Why this job/this city? As mentioned, a love of beaches and frolicking in the sand won’t cut much ice here. Say how the job on offer will give you the opportunities to learn and grow and throw new challenges at you.
“What can you bring to the job?” Even if you don’t have the specific qualifications required, you can still mention the skills that you picked up during an internship or a part-time job. Highlight your transferable skills such as communication skills, technical ability, and analytical ability.
“What is your biggest strength/weakness?” Mention a strength that is relevant to the job on offer, such as organizational skills. As for weakness, be honest, but say how you are trying to overcome it, for example, improving technical skills by attending an online course.
Other questions include how you develop your subject and general awareness, what you like to read, how you manage your learning curve, whether you have worked as a team leader or member, your contribution to team efforts, whether you are a fun person, etc.
Using behavioral interview techniques, the interviewer may ask you about a dicey situation that you faced at work, what specific task had to be completed, what skills you employed to complete the task, and what the outcome was.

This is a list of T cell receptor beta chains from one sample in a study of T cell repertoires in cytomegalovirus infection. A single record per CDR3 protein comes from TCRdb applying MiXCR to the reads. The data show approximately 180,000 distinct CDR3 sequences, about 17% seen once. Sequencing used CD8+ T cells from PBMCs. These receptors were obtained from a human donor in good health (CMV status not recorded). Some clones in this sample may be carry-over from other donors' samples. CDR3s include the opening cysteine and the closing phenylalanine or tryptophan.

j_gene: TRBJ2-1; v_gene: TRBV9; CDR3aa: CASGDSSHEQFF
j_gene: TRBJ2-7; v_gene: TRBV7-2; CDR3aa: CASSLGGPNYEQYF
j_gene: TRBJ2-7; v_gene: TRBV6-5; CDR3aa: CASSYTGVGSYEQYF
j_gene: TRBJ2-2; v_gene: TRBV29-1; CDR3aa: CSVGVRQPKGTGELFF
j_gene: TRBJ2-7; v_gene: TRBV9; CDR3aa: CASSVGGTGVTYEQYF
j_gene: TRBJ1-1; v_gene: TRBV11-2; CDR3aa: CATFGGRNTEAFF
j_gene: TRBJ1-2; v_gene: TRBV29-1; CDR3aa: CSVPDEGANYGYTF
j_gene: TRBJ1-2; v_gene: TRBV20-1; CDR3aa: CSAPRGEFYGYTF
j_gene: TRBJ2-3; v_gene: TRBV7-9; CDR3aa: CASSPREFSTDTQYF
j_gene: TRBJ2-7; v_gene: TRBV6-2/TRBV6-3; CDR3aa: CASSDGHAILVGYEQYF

Problem-solving questions may refer to a crisis you faced as a team leader or member and how you resolved the issue. For example, suppose your team was in charge of developing a training program for new employees, and there were differences about whether the trainees should be trained individually or in small groups. You resolved the problem by discussing it over an informal lunch where a decision was taken with the support of all the team members.
“Tell me about one of your projects that didn’t go well and how you handled the fallout” or “What has been your greatest failure and what have you learned from it?” “How do you resolve conflict with a peer/supervisor? If a directive from your boss goes against your principles or ethics, what would you do?”
Remember to bring out your resourcefulness and the equanimity you showed in difficult situations. You needed to be assertive, but you felt the best way to end conflict was by using your interpersonal skills and through consensus.
If you were previously employed, you may be asked why you want to quit that job. Never criticize your previous company or colleagues, but only say that you are looking for new challenges and opportunities.
Although it is illegal for employers to ask about your immigration status, they can ask you whether you have work authorization to be employed in the US and whether you will need visa sponsorship sometime.